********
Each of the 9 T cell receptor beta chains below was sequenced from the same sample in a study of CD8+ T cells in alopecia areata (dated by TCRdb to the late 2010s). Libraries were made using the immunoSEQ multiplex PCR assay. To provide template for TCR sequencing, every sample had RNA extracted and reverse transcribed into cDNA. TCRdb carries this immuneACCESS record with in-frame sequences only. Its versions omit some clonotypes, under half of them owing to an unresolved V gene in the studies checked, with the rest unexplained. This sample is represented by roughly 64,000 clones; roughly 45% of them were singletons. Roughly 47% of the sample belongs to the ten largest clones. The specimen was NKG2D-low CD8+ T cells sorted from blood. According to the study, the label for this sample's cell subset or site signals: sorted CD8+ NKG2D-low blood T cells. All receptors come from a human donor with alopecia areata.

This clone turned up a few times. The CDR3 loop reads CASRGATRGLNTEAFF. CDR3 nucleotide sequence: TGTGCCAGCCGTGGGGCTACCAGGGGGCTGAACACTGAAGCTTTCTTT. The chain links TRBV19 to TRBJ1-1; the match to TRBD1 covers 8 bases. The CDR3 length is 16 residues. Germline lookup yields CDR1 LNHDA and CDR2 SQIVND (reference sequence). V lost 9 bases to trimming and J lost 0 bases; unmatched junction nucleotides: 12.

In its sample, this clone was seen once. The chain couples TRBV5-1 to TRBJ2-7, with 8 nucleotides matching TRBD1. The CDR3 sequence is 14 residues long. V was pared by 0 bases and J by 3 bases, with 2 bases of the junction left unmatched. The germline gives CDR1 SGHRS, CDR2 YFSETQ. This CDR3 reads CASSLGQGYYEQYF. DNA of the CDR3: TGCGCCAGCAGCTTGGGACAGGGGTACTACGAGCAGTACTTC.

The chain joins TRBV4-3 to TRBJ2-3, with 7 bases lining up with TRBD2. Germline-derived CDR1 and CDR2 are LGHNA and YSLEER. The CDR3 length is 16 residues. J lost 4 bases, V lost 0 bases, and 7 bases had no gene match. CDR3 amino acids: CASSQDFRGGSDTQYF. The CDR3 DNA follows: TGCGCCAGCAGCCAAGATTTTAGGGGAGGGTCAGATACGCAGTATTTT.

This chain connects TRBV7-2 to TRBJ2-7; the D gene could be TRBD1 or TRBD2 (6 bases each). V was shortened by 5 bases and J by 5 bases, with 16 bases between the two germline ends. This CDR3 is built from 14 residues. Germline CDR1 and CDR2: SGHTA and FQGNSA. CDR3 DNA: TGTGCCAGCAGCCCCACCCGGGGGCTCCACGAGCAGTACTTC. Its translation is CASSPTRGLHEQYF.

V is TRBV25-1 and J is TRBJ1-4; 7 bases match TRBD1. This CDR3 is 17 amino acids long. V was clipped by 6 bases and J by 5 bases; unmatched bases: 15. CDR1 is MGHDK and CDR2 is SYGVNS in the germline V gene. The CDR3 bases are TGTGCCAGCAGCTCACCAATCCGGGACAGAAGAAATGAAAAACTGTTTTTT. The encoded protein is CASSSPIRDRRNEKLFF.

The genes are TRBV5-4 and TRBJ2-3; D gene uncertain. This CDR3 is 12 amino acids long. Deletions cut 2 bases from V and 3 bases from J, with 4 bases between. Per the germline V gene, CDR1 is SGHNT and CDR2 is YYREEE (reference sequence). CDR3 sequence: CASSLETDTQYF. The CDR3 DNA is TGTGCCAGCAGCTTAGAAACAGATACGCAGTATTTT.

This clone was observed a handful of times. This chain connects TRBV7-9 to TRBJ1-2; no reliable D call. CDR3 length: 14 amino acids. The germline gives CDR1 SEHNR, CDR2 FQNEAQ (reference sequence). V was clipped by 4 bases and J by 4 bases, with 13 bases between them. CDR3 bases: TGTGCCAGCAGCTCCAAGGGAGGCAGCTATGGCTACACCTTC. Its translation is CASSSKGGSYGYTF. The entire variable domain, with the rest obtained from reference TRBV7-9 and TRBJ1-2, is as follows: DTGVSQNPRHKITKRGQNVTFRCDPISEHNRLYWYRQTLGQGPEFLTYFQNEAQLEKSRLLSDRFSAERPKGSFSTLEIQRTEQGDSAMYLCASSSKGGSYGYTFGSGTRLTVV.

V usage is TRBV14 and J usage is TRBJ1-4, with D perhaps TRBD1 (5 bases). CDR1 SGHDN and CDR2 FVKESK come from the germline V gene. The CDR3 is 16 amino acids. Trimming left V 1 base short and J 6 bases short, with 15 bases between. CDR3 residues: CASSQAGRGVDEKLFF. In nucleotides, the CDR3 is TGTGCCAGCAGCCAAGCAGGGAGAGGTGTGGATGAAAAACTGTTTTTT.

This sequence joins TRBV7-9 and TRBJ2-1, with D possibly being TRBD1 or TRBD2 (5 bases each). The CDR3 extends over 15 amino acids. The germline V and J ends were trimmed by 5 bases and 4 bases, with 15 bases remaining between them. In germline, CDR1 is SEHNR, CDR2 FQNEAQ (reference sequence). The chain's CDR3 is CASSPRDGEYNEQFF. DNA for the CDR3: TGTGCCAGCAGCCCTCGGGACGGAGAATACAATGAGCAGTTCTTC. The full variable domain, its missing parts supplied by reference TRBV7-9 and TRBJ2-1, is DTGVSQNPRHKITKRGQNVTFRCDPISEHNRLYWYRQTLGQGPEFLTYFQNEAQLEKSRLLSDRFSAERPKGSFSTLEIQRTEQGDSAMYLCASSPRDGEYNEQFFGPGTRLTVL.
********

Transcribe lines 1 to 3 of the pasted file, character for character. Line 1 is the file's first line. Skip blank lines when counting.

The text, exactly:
Each of the 9 T cell receptor beta chains below was sequenced from the same sample in a study of CD8+ T cells in alopecia areata (dated by TCRdb to the late 2010s). Libraries were made using the immunoSEQ multiplex PCR assay. To provide template for TCR sequencing, every sample had RNA extracted and reverse transcribed into cDNA. TCRdb carries this immuneACCESS record with in-frame sequences only. Its versions omit some clonotypes, under half of them owing to an unresolved V gene in the studies checked, with the rest unexplained. This sample is represented by roughly 64,000 clones; roughly 45% of them were singletons. Roughly 47% of the sample belongs to the ten largest clones. The specimen was NKG2D-low CD8+ T cells sorted from blood. According to the study, the label for this sample's cell subset or site signals: sorted CD8+ NKG2D-low blood T cells. All receptors come from a human donor with alopecia areata.

This clone turned up a few times. The CDR3 loop reads CASRGATRGLNTEAFF. CDR3 nucleotide sequence: TGTGCCAGCCGTGGGGCTACCAGGGGGCTGAACACTGAAGCTTTCTTT. The chain links TRBV19 to TRBJ1-1; the match to TRBD1 covers 8 bases. The CDR3 length is 16 residues. Germline lookup yields CDR1 LNHDA and CDR2 SQIVND (reference sequence). V lost 9 bases to trimming and J lost 0 bases; unmatched junction nucleotides: 12.

In its sample, this clone was seen once. The chain couples TRBV5-1 to TRBJ2-7, with 8 nucleotides matching TRBD1. The CDR3 sequence is 14 residues long. V was pared by 0 bases and J by 3 bases, with 2 bases of the junction left unmatched. The germline gives CDR1 SGHRS, CDR2 YFSETQ. This CDR3 reads CASSLGQGYYEQYF. DNA of the CDR3: TGCGCCAGCAGCTTGGGACAGGGGTACTACGAGCAGTACTTC.